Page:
This is a study of child readers, including the very young to whom parents read stories at bedtime, and of the psychological interactions between child and story. In the later chapters especially, it is also a critical appreciation of some major texts in children’s literature. The author is a distinguished scholar (Professor of Germanic Languages and Literature at Harvard) who teaches children’s literature at university level and has published authoritative editions of Grimm and Hans Andersen. In this book she attempts to put aside the academic constraints of modern children’s literature studies, and re-engage with the primary magic of children’s encounters with books, confessing rather guiltily that ‘it was that magic that I had, for so long, been determined to shut out of my scholarly writings’.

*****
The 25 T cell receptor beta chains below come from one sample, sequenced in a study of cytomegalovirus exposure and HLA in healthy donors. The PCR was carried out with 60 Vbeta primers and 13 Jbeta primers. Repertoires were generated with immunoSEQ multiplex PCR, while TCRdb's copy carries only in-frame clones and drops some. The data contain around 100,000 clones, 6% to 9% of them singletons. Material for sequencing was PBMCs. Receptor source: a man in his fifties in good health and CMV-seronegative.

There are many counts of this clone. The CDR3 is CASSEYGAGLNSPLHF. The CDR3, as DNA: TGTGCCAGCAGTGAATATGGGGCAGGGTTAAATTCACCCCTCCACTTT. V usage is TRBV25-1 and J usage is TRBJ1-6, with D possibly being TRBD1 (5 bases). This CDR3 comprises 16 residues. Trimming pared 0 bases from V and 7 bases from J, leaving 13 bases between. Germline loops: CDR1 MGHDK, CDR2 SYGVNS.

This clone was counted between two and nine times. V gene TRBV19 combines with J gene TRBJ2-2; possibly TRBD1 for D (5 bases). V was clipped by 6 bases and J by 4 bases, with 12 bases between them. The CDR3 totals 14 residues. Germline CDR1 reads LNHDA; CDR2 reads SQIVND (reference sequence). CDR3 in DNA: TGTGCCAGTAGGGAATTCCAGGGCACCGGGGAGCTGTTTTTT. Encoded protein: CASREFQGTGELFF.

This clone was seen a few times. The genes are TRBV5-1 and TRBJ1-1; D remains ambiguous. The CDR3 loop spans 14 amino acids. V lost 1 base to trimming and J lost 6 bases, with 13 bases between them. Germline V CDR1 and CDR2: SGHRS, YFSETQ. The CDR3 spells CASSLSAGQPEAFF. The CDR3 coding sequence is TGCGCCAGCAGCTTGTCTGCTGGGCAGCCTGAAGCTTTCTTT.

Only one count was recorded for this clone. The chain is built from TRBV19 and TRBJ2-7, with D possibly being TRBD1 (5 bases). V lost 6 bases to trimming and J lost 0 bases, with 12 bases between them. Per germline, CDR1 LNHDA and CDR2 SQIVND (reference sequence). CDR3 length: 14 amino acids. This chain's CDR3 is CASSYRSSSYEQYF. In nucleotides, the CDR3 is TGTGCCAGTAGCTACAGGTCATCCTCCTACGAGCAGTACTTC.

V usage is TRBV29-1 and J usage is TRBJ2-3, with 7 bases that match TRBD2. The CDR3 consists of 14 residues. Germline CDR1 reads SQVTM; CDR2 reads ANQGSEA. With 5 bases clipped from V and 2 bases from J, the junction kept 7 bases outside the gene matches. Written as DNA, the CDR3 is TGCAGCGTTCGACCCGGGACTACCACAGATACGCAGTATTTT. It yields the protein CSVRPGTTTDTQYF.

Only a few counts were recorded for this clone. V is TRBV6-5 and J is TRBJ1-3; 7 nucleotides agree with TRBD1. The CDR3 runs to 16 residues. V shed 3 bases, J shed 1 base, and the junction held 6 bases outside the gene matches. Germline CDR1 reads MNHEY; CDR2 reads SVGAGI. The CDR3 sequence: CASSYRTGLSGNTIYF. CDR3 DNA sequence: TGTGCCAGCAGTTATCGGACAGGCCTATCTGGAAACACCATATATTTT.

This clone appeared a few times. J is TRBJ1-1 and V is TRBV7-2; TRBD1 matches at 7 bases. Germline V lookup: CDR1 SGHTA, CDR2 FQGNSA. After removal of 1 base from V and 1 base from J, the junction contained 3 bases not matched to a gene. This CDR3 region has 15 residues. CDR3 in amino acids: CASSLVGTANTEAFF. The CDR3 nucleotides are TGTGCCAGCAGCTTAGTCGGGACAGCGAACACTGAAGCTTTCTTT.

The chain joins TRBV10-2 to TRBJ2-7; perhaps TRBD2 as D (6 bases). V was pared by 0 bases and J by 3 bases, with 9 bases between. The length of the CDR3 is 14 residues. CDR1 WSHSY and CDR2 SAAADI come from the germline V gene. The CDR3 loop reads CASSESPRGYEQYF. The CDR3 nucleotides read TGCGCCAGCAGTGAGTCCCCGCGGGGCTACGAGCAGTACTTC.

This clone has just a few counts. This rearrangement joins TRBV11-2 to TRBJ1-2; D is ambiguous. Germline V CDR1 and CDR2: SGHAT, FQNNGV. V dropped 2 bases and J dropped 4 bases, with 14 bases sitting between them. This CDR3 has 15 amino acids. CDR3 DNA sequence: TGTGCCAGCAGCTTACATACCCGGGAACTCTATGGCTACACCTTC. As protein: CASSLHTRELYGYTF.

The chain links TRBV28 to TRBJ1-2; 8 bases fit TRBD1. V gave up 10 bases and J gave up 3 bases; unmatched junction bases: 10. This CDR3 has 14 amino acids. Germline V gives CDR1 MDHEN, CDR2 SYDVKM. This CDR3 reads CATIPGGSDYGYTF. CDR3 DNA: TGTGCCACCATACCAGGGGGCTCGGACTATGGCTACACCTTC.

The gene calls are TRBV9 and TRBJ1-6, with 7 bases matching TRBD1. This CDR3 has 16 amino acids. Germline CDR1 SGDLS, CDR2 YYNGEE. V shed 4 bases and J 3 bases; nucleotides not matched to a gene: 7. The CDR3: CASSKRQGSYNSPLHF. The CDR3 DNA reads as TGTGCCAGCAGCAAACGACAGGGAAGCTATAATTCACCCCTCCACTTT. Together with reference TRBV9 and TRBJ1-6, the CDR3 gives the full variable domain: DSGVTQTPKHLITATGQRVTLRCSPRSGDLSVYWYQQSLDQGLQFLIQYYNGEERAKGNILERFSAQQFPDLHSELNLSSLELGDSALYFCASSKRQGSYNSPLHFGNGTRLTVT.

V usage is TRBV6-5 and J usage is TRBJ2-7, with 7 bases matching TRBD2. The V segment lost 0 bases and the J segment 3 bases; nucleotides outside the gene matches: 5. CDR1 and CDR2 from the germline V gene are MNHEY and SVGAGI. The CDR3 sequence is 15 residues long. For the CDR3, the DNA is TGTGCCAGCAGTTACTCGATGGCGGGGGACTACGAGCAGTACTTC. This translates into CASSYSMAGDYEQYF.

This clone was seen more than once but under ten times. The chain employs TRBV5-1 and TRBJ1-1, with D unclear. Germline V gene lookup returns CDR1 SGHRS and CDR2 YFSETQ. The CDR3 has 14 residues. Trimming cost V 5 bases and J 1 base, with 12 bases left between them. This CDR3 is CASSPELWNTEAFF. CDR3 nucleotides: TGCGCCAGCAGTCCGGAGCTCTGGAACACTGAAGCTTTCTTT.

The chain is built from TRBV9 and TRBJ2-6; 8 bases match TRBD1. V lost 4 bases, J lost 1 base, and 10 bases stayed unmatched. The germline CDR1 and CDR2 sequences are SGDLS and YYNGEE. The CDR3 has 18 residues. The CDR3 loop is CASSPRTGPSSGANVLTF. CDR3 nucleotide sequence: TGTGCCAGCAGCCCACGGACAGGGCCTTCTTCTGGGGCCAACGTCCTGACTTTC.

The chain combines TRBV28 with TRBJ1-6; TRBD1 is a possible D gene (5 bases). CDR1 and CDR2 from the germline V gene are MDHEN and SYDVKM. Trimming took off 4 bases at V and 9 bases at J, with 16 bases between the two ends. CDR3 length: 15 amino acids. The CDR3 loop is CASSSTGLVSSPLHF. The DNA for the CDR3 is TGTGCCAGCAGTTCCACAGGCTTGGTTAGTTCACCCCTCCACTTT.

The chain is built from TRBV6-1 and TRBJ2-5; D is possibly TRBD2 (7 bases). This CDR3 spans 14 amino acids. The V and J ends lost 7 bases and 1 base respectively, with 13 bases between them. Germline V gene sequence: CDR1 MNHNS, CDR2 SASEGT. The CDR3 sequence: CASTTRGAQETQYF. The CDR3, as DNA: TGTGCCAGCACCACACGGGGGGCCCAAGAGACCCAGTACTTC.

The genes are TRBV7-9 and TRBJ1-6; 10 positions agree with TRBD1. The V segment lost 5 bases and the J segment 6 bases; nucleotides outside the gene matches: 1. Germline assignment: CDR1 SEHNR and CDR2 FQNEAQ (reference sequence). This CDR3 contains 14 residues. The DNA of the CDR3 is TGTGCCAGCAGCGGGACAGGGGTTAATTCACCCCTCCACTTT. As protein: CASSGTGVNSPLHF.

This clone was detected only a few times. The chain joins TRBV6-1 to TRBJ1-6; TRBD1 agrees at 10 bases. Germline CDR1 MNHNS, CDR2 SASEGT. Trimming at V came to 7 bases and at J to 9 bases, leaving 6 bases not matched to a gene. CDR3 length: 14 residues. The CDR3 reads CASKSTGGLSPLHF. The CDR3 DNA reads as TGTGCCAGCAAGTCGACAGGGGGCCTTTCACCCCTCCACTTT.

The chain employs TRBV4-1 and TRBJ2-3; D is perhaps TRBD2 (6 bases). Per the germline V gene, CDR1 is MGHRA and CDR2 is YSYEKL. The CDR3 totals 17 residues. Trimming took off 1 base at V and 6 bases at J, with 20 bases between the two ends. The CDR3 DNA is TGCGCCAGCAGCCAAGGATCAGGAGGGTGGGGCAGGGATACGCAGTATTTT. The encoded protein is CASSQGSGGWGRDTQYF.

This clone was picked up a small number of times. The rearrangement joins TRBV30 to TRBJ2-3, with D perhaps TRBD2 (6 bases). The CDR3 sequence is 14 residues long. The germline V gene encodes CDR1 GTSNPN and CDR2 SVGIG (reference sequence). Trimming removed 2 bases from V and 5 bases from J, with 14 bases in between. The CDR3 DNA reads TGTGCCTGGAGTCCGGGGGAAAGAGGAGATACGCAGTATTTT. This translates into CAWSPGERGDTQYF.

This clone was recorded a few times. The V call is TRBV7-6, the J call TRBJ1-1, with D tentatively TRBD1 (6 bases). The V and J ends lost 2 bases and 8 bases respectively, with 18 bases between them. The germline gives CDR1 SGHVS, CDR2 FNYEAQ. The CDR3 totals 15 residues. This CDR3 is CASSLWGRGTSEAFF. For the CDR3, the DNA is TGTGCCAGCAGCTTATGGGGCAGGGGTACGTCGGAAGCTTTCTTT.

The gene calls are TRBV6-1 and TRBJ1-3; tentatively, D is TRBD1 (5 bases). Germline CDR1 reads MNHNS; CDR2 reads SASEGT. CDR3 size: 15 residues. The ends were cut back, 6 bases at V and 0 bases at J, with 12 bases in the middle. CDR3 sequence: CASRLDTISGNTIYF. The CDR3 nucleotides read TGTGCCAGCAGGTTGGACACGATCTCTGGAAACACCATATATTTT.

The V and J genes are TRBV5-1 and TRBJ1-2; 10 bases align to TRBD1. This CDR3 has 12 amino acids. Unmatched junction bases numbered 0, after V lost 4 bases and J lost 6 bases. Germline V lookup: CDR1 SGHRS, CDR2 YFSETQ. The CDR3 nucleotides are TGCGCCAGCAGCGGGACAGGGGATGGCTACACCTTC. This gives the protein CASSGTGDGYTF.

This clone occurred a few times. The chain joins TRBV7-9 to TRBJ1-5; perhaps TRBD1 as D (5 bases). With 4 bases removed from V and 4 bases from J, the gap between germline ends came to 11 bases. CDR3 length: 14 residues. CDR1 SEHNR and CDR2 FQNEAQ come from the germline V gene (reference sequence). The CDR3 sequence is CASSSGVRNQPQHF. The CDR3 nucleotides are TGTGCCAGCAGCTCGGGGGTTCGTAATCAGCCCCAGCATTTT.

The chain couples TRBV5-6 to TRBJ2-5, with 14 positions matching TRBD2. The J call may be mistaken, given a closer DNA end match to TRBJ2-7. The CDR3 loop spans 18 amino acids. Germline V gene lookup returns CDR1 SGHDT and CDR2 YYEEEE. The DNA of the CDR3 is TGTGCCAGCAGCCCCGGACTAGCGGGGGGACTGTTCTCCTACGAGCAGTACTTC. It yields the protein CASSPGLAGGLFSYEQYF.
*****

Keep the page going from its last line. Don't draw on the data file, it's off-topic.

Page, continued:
The purpose is admirable, but the achievement mixed. Tatar writes intentionally not only as professional critic but as parent, teacher and remembered child. This is a very personal book – enthusiastic, appreciative and lyrical. But it falls between two stools. Tatar is rightly defensive of children’s literature against present-day threats to its place in children’s lives, and there is a need for academic specialists with the ability to address and enthuse a wider public. But Tatar’s style, engaging as it often is, is also verbose and repetitive. Her general points and arguments will seem mostly obvious and banal to those who work with children’s books, while a study with 30 pages of notes is still too tied to academic practice to reach the general reader. Let loose from scholarly formalities, Tatar commits herself to curious assertions (‘ecstasy and kindness cannot coexist’), strange readings (Mrs Darling in Peter Pan is said to be ‘dismissed as a repellent control freak’) and statements of the ultra-obvious (‘“A man came into a room” – all you have to do is to read that sentence to conjure the man and the room’). There are some fine analyses of individual texts, notably a chapter on the enactment of the power of language in The Wizard of Oz, The Secret Garden, and The Phantom Tolbooth, but overall the book demonstrates the need for what it tries and fails to provide – a guide which mediates the strengths of children’s literature studies to non-specialist readers engaged day by day in bringing up children.